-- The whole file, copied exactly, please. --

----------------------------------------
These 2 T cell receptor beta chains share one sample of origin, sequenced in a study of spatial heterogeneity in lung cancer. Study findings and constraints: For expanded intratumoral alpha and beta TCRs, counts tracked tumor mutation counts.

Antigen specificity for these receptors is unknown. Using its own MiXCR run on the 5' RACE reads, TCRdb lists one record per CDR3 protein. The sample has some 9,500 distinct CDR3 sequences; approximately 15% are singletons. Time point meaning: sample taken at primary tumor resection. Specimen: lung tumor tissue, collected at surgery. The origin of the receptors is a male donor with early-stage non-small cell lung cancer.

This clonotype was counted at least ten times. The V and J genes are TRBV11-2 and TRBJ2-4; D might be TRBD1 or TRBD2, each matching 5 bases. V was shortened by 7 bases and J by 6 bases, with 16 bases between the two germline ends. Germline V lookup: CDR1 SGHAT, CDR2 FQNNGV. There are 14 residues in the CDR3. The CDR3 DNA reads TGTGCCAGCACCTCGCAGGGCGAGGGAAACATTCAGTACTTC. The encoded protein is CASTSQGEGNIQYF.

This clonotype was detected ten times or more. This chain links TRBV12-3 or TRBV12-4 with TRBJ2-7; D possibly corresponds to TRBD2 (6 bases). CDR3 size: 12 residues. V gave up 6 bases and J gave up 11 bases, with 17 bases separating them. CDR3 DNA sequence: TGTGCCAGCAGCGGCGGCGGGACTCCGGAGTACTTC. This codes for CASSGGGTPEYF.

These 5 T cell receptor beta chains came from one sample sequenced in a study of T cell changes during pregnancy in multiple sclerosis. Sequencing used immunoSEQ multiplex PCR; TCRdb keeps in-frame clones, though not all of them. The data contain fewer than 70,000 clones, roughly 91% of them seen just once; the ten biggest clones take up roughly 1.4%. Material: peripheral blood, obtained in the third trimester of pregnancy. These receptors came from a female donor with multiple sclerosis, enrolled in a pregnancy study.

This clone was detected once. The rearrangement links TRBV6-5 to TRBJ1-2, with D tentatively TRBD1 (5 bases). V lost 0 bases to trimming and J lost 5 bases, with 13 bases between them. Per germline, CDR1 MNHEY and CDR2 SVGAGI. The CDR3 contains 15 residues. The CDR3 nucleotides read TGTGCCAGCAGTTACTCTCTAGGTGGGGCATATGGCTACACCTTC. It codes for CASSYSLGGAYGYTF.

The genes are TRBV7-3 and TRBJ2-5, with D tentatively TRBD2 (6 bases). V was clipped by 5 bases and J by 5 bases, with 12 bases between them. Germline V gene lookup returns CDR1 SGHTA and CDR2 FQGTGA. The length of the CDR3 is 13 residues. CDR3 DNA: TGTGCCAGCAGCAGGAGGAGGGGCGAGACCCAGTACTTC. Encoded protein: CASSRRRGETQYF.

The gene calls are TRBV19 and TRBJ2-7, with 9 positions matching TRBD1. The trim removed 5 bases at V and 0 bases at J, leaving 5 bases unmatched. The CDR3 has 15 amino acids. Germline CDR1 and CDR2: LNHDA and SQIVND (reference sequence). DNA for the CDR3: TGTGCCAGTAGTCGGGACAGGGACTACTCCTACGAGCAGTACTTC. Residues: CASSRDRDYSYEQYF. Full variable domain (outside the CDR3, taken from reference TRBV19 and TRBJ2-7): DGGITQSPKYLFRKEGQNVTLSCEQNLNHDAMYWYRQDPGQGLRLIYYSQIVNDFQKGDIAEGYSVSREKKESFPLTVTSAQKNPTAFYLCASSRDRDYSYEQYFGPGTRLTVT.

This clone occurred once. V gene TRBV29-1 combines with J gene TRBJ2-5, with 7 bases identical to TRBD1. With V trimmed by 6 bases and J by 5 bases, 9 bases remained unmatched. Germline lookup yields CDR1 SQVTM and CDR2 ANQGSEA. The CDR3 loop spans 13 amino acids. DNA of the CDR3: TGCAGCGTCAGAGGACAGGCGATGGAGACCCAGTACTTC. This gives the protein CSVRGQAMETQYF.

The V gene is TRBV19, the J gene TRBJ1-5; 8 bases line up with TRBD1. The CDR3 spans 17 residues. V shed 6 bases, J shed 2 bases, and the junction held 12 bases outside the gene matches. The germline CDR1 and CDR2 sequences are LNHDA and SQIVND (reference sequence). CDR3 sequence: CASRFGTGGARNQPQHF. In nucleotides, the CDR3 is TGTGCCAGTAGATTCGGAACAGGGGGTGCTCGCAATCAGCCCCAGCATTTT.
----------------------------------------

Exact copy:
These 2 T cell receptor beta chains share one sample of origin, sequenced in a study of spatial heterogeneity in lung cancer. Study findings and constraints: For expanded intratumoral alpha and beta TCRs, counts tracked tumor mutation counts.

Antigen specificity for these receptors is unknown. Using its own MiXCR run on the 5' RACE reads, TCRdb lists one record per CDR3 protein. The sample has some 9,500 distinct CDR3 sequences; approximately 15% are singletons. Time point meaning: sample taken at primary tumor resection. Specimen: lung tumor tissue, collected at surgery. The origin of the receptors is a male donor with early-stage non-small cell lung cancer.

This clonotype was counted at least ten times. The V and J genes are TRBV11-2 and TRBJ2-4; D might be TRBD1 or TRBD2, each matching 5 bases. V was shortened by 7 bases and J by 6 bases, with 16 bases between the two germline ends. Germline V lookup: CDR1 SGHAT, CDR2 FQNNGV. There are 14 residues in the CDR3. The CDR3 DNA reads TGTGCCAGCACCTCGCAGGGCGAGGGAAACATTCAGTACTTC. The encoded protein is CASTSQGEGNIQYF.

This clonotype was detected ten times or more. This chain links TRBV12-3 or TRBV12-4 with TRBJ2-7; D possibly corresponds to TRBD2 (6 bases). CDR3 size: 12 residues. V gave up 6 bases and J gave up 11 bases, with 17 bases separating them. CDR3 DNA sequence: TGTGCCAGCAGCGGCGGCGGGACTCCGGAGTACTTC. This codes for CASSGGGTPEYF.

These 5 T cell receptor beta chains came from one sample sequenced in a study of T cell changes during pregnancy in multiple sclerosis. Sequencing used immunoSEQ multiplex PCR; TCRdb keeps in-frame clones, though not all of them. The data contain fewer than 70,000 clones, roughly 91% of them seen just once; the ten biggest clones take up roughly 1.4%. Material: peripheral blood, obtained in the third trimester of pregnancy. These receptors came from a female donor with multiple sclerosis, enrolled in a pregnancy study.

This clone was detected once. The rearrangement links TRBV6-5 to TRBJ1-2, with D tentatively TRBD1 (5 bases). V lost 0 bases to trimming and J lost 5 bases, with 13 bases between them. Per germline, CDR1 MNHEY and CDR2 SVGAGI. The CDR3 contains 15 residues. The CDR3 nucleotides read TGTGCCAGCAGTTACTCTCTAGGTGGGGCATATGGCTACACCTTC. It codes for CASSYSLGGAYGYTF.

The genes are TRBV7-3 and TRBJ2-5, with D tentatively TRBD2 (6 bases). V was clipped by 5 bases and J by 5 bases, with 12 bases between them. Germline V gene lookup returns CDR1 SGHTA and CDR2 FQGTGA. The length of the CDR3 is 13 residues. CDR3 DNA: TGTGCCAGCAGCAGGAGGAGGGGCGAGACCCAGTACTTC. Encoded protein: CASSRRRGETQYF.

The gene calls are TRBV19 and TRBJ2-7, with 9 positions matching TRBD1. The trim removed 5 bases at V and 0 bases at J, leaving 5 bases unmatched. The CDR3 has 15 amino acids. Germline CDR1 and CDR2: LNHDA and SQIVND (reference sequence). DNA for the CDR3: TGTGCCAGTAGTCGGGACAGGGACTACTCCTACGAGCAGTACTTC. Residues: CASSRDRDYSYEQYF. Full variable domain (outside the CDR3, taken from reference TRBV19 and TRBJ2-7): DGGITQSPKYLFRKEGQNVTLSCEQNLNHDAMYWYRQDPGQGLRLIYYSQIVNDFQKGDIAEGYSVSREKKESFPLTVTSAQKNPTAFYLCASSRDRDYSYEQYFGPGTRLTVT.

This clone occurred once. V gene TRBV29-1 combines with J gene TRBJ2-5, with 7 bases identical to TRBD1. With V trimmed by 6 bases and J by 5 bases, 9 bases remained unmatched. Germline lookup yields CDR1 SQVTM and CDR2 ANQGSEA. The CDR3 loop spans 13 amino acids. DNA of the CDR3: TGCAGCGTCAGAGGACAGGCGATGGAGACCCAGTACTTC. This gives the protein CSVRGQAMETQYF.

The V gene is TRBV19, the J gene TRBJ1-5; 8 bases line up with TRBD1. The CDR3 spans 17 residues. V shed 6 bases, J shed 2 bases, and the junction held 12 bases outside the gene matches. The germline CDR1 and CDR2 sequences are LNHDA and SQIVND (reference sequence). CDR3 sequence: CASRFGTGGARNQPQHF. In nucleotides, the CDR3 is TGTGCCAGTAGATTCGGAACAGGGGGTGCTCGCAATCAGCCCCAGCATTTT.